Home Print this page Email this page Small font size Default font size Increase font size
Users Online: 273
Home About us Editorial board Search Ahead of print Current issue Archives Submit article Instructions Subscribe Contacts Login 
Year : 2019  |  Volume : 33  |  Issue : 2  |  Page : 91-97

A study of skin prick test sensitivity to common allergens in patients of nasobronchial allergy

1 Department of Pulmonary Medicine, All India Institute of Medical Sciences, Patna, Bihar, India
2 Department of Pulmonary Medicine, Sanjay Gandhi Post Graduate Institute of Medical Sciences, Lucknow, Uttar Pradesh, India
3 Department of Pulmonary Medicine, Era's Lucknow Medical College and Hospital, Era University, Lucknow, Uttar Pradesh, India

Correspondence Address:
Dr. Saurabh Karmakar
Department of Pulmonary Medicine, 3rd Floor, New OPD Building, All India Institute of Medical Sciences, Phulwari Sharif, Patna - 801 507, Bihar
Login to access the Email id

Source of Support: None, Conflict of Interest: None

DOI: 10.4103/ijaai.ijaai_12_19

Rights and Permissions

BACKGROUND: Nasobronchial allergy accounts for a significant burden of allergy all over the world. The prevalence of nasobronchial allergy is increasing, so we conducted an observational study of common allergens by skin prick test (SPT) method in this group of patients. OBJECTIVE: The objective is to study skin sensitivity to various allergens in patients of nasobronchial allergy, using SPT method. MATERIALS AND METHODS: A total of 6000 SPTs were done using 60 allergens on 100 patients of nasobronchial allergy. RESULTS: Males were the predominant group of patients, and nasobronchial allergy was most common in 21–30 years' age group in our study. Among various groups of allergens studied, insects (24%) were the most common offending allergens, followed by dust mite (20%), airborne dust (11.3%), pollens (7.75%), fungi (6%), dander (6%), silk (4%), juicy foods (2.4%), and nonjuicy foods (2.25%). Among insects, moth (30) was the common allergen. Among dust, grain dust (30) was the common allergen. Among pollens, Cassia siamea (20) was most common. Aspergillus fumigatus (16) was the most common fungus to which sensitivity was elicited. Among miscellaneous foods (juicy and nonjuicy), milk, almonds, and cashew nut (4 each) were the common allergens. CONCLUSION: Skin prick testing forms an essential part of a comprehensive approach for allergy remediation. Our study determined skin sensitivity to various allergens for avoidance therapy and immunotherapy in affected patients. Allergy to insects as found in our study to be most common is likely because of prevailing poor sanitation and overcrowded dwellings in the Indian milieu.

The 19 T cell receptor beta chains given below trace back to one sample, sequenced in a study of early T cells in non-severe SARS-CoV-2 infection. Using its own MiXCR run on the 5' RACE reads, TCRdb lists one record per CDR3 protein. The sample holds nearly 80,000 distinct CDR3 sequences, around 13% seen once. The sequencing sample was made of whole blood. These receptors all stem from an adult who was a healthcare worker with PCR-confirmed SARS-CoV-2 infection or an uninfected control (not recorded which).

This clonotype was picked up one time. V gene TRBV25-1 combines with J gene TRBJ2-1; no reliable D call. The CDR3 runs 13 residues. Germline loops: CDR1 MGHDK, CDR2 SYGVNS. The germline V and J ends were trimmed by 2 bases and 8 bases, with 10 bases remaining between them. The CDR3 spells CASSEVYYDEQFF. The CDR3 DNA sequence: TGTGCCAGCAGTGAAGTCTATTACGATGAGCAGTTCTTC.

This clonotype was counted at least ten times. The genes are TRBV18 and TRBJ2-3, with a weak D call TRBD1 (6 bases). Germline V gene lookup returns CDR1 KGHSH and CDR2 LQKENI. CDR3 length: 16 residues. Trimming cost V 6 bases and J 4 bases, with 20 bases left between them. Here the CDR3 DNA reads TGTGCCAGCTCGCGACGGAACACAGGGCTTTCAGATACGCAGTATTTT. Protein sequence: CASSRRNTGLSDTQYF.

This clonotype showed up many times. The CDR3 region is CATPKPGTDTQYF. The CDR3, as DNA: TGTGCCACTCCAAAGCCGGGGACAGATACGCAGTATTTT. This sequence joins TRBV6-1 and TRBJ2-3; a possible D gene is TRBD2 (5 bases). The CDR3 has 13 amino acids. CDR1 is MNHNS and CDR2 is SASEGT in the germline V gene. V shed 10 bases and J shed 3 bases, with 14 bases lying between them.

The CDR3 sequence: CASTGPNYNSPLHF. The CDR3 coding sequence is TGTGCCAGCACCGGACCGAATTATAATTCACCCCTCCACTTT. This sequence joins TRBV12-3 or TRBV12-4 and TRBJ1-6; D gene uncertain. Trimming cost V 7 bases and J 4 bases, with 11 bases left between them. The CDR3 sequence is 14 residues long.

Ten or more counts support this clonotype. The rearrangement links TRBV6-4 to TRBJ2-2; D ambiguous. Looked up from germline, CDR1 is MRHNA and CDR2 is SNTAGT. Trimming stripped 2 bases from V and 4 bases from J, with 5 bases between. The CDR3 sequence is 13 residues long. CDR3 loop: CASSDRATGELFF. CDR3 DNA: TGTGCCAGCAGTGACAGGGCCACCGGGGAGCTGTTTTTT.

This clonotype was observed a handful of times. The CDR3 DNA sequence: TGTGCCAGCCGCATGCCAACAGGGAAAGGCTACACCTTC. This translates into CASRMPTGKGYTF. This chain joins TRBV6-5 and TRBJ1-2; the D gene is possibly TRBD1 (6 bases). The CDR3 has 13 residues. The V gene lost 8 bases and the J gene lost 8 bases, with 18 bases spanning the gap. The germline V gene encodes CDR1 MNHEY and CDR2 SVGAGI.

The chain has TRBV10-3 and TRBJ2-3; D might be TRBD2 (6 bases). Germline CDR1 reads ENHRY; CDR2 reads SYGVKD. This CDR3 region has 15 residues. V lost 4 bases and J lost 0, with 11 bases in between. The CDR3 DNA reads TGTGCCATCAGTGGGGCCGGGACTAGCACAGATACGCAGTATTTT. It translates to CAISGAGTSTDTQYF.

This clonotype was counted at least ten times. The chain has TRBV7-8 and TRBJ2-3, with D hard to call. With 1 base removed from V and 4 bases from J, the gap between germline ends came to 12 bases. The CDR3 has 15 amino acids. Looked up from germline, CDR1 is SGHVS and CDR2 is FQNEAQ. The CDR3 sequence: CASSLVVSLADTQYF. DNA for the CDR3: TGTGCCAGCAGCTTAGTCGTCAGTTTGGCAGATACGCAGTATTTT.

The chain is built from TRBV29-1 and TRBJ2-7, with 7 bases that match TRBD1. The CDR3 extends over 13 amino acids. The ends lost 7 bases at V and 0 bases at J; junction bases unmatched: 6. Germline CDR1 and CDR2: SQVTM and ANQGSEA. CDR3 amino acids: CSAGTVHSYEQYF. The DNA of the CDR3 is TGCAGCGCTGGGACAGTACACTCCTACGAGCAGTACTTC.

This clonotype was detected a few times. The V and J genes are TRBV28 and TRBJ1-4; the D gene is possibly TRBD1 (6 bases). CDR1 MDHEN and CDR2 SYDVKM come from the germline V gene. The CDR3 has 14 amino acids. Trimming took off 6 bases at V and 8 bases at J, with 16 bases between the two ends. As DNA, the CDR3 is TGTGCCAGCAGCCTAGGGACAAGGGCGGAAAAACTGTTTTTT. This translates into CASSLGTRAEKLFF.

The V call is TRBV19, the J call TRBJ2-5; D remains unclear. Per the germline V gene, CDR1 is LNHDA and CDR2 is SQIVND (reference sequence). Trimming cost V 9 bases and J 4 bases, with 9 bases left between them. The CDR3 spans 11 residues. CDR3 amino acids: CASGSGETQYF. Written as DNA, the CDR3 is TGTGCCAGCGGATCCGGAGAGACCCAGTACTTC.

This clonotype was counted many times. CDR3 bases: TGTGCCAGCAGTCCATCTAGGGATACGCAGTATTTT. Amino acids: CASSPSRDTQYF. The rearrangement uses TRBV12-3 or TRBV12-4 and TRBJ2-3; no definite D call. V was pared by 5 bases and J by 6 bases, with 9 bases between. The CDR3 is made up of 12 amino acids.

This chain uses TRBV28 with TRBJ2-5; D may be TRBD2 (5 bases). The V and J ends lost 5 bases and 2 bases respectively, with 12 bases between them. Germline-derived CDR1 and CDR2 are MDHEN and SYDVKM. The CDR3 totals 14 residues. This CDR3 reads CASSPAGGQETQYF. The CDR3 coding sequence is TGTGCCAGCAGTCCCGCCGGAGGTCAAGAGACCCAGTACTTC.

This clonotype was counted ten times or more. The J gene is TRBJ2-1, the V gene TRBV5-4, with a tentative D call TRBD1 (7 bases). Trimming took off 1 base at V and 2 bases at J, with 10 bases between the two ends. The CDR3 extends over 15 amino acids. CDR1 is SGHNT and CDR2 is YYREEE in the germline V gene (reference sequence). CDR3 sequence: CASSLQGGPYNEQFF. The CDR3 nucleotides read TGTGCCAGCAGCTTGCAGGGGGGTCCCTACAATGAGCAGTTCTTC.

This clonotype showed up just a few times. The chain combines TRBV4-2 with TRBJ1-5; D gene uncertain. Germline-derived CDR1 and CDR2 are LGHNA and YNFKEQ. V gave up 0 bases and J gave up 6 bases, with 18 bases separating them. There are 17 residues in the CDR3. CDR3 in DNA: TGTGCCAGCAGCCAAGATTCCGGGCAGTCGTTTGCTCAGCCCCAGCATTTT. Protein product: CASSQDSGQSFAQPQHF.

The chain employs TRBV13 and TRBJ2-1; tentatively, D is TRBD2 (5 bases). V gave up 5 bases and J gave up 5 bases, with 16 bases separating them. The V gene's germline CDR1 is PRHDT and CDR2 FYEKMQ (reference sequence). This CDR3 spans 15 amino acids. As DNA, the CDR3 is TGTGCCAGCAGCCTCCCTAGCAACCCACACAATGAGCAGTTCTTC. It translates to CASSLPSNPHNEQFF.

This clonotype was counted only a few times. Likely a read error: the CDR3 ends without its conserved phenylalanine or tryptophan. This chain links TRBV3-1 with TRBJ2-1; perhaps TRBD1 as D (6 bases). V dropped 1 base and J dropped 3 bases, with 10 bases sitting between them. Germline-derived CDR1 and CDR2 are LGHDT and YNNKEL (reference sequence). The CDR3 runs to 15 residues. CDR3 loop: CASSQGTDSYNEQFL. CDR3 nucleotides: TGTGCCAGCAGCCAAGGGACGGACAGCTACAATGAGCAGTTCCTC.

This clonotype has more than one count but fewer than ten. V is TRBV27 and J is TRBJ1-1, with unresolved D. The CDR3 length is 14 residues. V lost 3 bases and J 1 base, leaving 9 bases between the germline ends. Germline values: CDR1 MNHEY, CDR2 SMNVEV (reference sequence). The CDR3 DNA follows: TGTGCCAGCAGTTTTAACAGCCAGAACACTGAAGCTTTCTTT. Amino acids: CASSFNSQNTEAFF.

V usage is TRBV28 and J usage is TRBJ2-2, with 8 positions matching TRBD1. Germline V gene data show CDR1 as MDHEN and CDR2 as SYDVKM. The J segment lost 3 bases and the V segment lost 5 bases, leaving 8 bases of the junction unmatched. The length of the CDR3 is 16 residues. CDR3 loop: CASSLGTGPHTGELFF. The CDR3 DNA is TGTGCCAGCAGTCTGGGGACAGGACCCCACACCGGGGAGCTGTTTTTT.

Print this article     Email this article
 Next article
 Previous article
 Table of Contents

 Similar in PUBMED
   Search Pubmed for
   Search in Google Scholar for
 Related articles
 Citation Manager
 Access Statistics
 Reader Comments
 Email Alert *
 Add to My List *
 * Requires registration (Free)

 Article Access Statistics
    PDF Downloaded15    
    Comments [Add]    

Recommend this journal